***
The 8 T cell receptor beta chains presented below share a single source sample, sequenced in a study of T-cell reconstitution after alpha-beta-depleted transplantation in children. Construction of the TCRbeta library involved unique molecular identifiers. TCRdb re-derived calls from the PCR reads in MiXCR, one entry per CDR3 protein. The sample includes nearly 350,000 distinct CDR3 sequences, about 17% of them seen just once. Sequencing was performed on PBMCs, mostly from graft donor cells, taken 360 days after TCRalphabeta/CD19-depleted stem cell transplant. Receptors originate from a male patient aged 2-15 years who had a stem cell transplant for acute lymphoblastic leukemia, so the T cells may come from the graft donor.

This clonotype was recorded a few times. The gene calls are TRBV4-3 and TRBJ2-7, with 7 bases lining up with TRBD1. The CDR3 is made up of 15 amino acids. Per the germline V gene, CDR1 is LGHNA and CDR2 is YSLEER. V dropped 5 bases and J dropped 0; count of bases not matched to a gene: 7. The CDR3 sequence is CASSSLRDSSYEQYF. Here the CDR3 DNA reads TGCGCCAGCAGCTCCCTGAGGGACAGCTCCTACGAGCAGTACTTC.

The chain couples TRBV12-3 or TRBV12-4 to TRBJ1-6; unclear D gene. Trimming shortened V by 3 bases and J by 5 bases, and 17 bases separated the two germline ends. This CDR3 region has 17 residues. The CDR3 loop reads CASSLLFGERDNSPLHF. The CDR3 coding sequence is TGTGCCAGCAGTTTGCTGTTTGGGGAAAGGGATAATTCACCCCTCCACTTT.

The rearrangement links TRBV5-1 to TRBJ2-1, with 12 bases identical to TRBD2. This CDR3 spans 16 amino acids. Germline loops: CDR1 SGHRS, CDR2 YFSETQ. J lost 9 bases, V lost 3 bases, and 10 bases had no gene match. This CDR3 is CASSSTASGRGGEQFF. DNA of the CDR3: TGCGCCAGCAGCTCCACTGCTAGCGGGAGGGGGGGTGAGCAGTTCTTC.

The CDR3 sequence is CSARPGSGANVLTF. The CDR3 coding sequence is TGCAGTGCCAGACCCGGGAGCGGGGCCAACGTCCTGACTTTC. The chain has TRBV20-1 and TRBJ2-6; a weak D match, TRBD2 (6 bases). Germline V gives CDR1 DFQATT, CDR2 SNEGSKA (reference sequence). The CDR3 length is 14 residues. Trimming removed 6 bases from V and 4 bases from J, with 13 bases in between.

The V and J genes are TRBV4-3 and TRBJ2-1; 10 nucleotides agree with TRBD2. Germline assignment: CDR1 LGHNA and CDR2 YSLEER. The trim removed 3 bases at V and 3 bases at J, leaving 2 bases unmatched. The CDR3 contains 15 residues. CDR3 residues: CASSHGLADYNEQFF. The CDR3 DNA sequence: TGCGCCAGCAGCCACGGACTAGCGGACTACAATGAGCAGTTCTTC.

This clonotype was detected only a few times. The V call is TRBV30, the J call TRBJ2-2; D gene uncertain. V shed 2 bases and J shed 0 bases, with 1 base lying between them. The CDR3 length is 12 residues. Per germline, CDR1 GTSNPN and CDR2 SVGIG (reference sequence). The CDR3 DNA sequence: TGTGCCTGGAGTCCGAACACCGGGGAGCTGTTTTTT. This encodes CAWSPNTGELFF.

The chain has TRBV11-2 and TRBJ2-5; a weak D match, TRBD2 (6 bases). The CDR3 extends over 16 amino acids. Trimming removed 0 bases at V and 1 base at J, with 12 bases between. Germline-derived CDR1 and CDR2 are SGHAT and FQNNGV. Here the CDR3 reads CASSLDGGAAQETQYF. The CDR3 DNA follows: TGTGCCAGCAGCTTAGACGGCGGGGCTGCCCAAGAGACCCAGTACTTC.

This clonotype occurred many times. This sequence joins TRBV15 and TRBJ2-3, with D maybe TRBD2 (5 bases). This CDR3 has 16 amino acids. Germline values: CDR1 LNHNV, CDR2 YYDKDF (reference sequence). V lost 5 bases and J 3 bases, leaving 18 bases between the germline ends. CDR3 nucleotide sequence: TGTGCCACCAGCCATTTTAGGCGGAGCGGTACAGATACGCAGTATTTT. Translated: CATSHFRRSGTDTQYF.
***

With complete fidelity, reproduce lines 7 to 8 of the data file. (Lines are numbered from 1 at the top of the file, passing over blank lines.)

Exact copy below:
This clonotype was detected only a few times. The V call is TRBV30, the J call TRBJ2-2; D gene uncertain. V shed 2 bases and J shed 0 bases, with 1 base lying between them. The CDR3 length is 12 residues. Per germline, CDR1 GTSNPN and CDR2 SVGIG (reference sequence). The CDR3 DNA sequence: TGTGCCTGGAGTCCGAACACCGGGGAGCTGTTTTTT. This encodes CAWSPNTGELFF.

The chain has TRBV11-2 and TRBJ2-5; a weak D match, TRBD2 (6 bases). The CDR3 extends over 16 amino acids. Trimming removed 0 bases at V and 1 base at J, with 12 bases between. Germline-derived CDR1 and CDR2 are SGHAT and FQNNGV. Here the CDR3 reads CASSLDGGAAQETQYF. The CDR3 DNA follows: TGTGCCAGCAGCTTAGACGGCGGGGCTGCCCAAGAGACCCAGTACTTC.